To Binky Or Not To Binky

Mom & Baby columnist Michel Cohen, M.D., author of The New Basics: A-to-Z Baby & Child Care for the Modern Parent (HarperCollins, 2004), answers readers' questions about pacifier use.


Q: I'm confused about pacifiers. If my baby uses one, will she become addicted to it?

Don't be afraid of making a pacifier addict out of your baby. This was an issue in the old days, when feeding on a rigid schedule deprived babies of sucking opportunities, but this is less of a problem now. That said, using the wrong type of pacifier can contribute to dependence. I always recommend the old-fashioned round type, because it's harder to keep in the mouth and will fall out right after your baby falls asleep, thus reducing dependency. The new "orthodontic" pacifier is so perfectly molded to a baby's mouth that it almost becomes an integral part of their anatomy.

At around 3 to 4 months of age, in my observation, the urge to suck decreases, and babies can satisfy what urges they do have with their own hand or thumb. At this point, if you make the pacifier less available, your baby will gradually lose interest in it without having to wean her from it.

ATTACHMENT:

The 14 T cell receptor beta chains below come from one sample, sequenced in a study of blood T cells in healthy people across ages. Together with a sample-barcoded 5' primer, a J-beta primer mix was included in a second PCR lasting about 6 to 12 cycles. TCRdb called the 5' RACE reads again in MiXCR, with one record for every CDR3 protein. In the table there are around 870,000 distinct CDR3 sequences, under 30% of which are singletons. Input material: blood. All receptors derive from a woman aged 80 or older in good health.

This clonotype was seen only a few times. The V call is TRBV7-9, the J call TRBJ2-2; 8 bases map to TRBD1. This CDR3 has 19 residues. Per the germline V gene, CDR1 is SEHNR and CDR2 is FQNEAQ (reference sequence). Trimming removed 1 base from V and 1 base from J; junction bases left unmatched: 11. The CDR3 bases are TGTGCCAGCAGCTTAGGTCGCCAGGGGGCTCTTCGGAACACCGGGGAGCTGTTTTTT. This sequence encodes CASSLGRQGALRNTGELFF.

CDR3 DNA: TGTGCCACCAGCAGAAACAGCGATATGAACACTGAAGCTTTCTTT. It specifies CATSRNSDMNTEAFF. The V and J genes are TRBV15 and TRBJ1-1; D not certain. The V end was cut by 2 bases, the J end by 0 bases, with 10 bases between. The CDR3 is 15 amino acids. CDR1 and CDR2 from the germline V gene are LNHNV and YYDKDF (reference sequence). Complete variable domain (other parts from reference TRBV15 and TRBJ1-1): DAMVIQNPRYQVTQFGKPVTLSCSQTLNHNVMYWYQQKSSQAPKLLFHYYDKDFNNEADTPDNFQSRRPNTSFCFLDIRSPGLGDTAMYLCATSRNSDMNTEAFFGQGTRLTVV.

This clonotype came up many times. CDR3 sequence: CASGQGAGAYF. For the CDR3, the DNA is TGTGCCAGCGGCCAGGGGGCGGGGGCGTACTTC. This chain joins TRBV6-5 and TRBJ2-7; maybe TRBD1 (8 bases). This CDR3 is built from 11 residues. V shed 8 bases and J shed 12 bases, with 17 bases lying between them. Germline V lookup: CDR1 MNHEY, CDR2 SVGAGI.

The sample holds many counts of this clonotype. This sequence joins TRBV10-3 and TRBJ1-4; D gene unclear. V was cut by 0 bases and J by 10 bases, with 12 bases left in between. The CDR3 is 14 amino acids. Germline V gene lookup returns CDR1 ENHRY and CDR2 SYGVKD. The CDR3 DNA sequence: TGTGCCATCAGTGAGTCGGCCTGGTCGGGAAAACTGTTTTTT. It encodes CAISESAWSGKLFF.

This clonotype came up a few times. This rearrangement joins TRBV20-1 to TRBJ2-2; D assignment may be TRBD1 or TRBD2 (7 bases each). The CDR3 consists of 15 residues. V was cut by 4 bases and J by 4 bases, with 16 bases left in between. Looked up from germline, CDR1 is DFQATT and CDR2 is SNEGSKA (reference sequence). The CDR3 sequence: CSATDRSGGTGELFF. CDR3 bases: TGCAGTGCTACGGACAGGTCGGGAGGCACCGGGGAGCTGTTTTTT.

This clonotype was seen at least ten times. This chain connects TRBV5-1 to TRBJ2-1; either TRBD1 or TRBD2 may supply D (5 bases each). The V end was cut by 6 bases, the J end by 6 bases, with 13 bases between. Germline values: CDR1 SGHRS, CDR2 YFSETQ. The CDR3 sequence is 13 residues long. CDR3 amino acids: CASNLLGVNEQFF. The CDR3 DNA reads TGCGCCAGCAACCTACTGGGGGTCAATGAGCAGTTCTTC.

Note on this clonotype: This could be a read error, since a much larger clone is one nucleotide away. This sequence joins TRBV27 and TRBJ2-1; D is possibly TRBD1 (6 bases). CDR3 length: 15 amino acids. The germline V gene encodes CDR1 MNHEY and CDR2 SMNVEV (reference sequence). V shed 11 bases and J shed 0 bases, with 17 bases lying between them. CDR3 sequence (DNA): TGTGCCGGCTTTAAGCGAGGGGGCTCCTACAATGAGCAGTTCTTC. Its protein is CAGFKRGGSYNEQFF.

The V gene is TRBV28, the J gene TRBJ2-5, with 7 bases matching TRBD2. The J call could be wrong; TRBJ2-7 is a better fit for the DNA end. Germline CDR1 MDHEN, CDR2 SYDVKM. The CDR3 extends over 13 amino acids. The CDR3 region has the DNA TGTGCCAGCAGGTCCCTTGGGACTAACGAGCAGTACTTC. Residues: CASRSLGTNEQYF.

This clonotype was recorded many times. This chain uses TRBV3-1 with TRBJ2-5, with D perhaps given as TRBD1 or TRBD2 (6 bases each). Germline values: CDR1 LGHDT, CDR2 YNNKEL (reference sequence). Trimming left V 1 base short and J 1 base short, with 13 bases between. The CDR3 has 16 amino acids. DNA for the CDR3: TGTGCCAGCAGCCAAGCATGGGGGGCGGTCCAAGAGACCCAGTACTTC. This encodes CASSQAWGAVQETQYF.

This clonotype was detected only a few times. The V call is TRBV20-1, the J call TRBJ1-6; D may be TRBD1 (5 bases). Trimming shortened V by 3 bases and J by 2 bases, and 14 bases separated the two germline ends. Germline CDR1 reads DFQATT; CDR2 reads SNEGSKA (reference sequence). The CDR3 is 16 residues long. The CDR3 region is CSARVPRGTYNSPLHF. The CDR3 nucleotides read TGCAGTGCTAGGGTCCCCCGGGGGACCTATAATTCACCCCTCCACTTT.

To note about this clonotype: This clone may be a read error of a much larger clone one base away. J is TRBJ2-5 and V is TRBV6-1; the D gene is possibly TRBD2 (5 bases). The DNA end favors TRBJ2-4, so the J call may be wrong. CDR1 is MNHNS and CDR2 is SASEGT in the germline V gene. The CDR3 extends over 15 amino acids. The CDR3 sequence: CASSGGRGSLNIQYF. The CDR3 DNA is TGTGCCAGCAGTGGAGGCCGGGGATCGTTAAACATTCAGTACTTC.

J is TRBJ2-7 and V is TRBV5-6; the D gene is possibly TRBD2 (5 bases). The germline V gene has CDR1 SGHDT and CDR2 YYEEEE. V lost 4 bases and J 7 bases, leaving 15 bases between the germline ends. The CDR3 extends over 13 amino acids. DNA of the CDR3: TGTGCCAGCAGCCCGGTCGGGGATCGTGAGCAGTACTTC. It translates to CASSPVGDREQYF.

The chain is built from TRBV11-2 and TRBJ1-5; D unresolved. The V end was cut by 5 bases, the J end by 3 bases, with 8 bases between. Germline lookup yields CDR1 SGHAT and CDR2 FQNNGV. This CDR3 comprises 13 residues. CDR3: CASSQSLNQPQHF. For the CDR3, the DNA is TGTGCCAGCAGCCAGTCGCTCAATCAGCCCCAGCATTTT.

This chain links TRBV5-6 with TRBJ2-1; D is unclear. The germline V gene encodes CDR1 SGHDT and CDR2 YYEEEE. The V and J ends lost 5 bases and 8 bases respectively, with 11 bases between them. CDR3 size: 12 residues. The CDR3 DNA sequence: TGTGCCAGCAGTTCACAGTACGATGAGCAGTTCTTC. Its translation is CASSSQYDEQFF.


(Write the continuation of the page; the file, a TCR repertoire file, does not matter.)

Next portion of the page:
Q: I've heard that using a pacifier can help prevent SIDS. Is this true?

The AAP has issued a statement that pacifier use may reduce the occurrence of SIDS in babies. However, SIDS is one of the most difficult conditions to study in babies, and statistics on the subject have been quite elusive. I would simply consider using a pacifier if your baby has a strong need to suck and is willing to take one (some babies are quite happy with their fists or fingers--or nothing at all). I wouldn't count on it to prevent SIDS.